Yeast infections occur because of an overgrowth of a type of fungus called Candida that naturally grows in the body. It can cause itching and inflammation around the vagina which may lead to pain during sexual intercourse. Yeast infections are a common condition, in fact, researchers at the University of Manchester found that 138 million women are affected by fungal infections worldwide.
If you believe you may have some of the signs of infection, there are over-the-counter remedies available from your local pharmacy. If it’s the first time you’ve had the condition or you are worried about any of your symptoms it is always best to ask your GP to check you over. They may wish to take a vaginal swab to confirm the diagnosis.
If you’re not familiar with the term, your pelvic floor muscles are the muscles you use when you try to quickly stop urinating; they surround and support your genitals, and play a key role in supporting arousal and sexual function. Both men and women can have pelvic floor issues, but it’s more common for women in general, especially those who have given birth, are going through menopause, or if you’ve had a hysterectomy or other gynecological surgery. Sexual dysfunction and painful sex can occur when these muscles are too tense, which can happen for many reasons, including as a response to stress.
There are lots of treatments out there for pelvic floor disorders. Pelvic floor physical therapy can be particularly effective, as well as stretches, relaxation techniques, muscle relaxants, and specific exercises (under the guidance of a healthcare professional).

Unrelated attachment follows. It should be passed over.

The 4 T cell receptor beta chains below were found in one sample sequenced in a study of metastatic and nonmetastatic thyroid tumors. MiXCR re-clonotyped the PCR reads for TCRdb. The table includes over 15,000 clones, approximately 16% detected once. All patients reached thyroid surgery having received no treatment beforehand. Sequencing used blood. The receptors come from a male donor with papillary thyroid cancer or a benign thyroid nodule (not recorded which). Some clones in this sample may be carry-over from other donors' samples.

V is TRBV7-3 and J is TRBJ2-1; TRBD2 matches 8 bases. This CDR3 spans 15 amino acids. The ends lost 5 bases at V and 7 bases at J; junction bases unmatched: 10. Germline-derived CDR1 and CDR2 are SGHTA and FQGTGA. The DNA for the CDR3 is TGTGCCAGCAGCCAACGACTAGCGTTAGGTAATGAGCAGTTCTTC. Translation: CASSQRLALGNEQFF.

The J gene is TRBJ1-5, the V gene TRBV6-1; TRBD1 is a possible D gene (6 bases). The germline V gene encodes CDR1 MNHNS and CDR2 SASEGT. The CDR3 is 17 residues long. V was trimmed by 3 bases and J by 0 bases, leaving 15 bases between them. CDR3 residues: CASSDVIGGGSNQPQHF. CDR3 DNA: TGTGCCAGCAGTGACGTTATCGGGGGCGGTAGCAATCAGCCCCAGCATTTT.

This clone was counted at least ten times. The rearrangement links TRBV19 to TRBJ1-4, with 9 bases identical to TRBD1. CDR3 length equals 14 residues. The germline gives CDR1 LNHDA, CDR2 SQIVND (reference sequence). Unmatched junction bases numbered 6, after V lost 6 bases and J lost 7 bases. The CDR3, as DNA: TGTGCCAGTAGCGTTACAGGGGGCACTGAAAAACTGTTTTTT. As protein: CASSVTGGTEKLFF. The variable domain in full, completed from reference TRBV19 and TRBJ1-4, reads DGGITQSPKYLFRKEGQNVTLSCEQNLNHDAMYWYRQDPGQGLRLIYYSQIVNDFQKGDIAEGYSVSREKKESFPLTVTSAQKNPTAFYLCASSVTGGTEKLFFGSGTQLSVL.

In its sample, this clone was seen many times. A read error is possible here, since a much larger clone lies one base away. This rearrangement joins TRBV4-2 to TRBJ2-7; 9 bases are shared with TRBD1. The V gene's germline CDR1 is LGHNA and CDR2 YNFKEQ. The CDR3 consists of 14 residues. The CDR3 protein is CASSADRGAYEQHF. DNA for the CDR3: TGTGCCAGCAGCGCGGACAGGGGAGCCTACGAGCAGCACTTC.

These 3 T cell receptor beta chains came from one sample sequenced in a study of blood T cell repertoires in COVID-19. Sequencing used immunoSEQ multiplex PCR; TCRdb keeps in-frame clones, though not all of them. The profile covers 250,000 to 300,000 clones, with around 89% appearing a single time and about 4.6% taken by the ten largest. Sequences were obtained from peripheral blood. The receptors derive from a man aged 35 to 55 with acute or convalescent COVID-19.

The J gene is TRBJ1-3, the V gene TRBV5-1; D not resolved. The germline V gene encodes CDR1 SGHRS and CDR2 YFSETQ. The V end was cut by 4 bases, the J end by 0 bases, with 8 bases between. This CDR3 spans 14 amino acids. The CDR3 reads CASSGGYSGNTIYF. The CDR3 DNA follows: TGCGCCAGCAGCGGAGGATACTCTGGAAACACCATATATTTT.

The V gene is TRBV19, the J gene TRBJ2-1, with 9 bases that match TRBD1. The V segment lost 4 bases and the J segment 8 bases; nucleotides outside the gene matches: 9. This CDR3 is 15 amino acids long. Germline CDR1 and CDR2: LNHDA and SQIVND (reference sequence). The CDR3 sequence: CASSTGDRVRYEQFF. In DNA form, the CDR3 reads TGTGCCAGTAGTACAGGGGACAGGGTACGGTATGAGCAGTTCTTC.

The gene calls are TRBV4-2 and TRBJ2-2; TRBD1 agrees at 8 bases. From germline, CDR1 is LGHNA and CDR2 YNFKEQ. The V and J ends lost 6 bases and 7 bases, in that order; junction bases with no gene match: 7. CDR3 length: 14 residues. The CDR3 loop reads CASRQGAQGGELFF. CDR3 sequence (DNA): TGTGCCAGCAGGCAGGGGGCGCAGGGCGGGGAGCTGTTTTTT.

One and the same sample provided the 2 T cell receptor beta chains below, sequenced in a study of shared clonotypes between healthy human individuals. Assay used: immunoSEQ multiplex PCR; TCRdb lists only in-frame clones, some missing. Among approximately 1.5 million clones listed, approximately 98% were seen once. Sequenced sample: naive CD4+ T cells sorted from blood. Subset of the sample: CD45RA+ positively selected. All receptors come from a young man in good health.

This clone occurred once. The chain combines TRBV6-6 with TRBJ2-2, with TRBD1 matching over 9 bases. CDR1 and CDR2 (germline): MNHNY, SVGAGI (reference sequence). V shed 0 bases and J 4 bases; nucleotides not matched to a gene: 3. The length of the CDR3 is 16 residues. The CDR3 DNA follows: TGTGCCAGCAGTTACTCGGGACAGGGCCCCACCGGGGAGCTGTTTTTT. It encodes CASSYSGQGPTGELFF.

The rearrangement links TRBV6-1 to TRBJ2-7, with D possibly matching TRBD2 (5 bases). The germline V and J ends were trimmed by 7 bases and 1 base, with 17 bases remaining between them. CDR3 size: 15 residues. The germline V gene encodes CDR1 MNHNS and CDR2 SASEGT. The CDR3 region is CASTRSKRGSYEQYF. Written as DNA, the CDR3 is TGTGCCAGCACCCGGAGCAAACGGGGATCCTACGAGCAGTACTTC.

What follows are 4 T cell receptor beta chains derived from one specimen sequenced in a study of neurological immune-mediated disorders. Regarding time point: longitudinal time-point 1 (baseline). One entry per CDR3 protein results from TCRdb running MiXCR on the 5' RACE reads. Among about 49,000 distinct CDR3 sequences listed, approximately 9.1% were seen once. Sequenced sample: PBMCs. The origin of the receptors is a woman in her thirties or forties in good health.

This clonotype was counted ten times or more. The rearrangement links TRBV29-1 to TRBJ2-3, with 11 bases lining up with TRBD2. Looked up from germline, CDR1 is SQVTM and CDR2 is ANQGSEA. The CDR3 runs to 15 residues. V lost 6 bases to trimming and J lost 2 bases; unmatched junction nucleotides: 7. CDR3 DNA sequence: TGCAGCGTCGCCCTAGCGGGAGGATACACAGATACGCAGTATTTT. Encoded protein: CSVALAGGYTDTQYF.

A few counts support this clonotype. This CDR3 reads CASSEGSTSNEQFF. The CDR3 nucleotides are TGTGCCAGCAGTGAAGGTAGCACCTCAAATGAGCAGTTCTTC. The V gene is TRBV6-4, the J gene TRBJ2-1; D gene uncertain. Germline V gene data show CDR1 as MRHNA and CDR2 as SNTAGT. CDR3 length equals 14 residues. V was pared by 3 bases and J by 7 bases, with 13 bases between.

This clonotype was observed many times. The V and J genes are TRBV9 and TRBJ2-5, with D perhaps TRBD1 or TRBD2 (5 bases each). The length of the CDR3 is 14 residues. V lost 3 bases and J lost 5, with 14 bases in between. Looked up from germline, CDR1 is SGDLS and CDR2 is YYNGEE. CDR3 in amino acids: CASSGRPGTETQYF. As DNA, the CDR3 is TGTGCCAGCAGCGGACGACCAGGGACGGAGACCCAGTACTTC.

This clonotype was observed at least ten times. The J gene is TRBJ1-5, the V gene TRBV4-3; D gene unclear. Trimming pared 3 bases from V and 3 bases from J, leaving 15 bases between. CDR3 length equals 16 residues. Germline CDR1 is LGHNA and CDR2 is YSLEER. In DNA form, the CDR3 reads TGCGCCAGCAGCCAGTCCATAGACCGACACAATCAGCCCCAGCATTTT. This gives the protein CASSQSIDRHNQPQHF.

When a man’s prostate gland gets swollen it can cause a range of issues including pain when ejaculating, pelvic pain after having sex, and also erectile dysfunction. Prostatitis can be acute (sudden and short-lived) or chronic (longer-term). Acute prostatitis is rare but can be life-threatening so always seek medical attention if you’re concerned.
If you’re experiencing symptoms of prostatitis, be sure to see your doctor, especially if symptoms come on suddenly. Depending on whether it’s acute or chronic, you may be given antibiotics, or support to manage symptoms, such as painkillers.
If a man’s foreskin is too tight to be pulled back over the head of the penis (a condition known as phimosis), penetration can be painful as it is pushed back. There are several causes of phimosis, from STIs to skin conditions such as eczema, psoriasis, and lichen planus.
Speak to your doctor to see if there is a medical reason that your foreskin can’t be pulled back as it should. They might provide treatment such as a topical steroid, which can soften the skin so that it moves more easily. Lubrication can help too, as can using a condom.
Pain during sex can create real anxiety about participating in a sexual relationship, making it important that you take notice of symptoms and follow up.
In almost all cases, no matter the cause, helping your body to relax can reduce the amount of pain you experience. And that is where Sensate Focus can help by using touch exercises to bring you closer to your partner and reduce sexual anxiety, making way for intimacy without pressure.
With our Blueheart app, you'll receive a plan tailored just for you, created by expert sex therapists. If you are suffering from endometriosis, fibroids, or another condition that results in physical pain during intercourse, you may find you need to follow the Sensate Focus plan slowly.
Ultimately, if you focus on reducing your anxiety throughout your body as well as practicing the solo exercises provided, you'll soon find you're making progress. Try Blueheart free for 2 weeks and notice the difference you can make.
Find out more about how Sensate Focus therapy could help you find relief from pain during sex.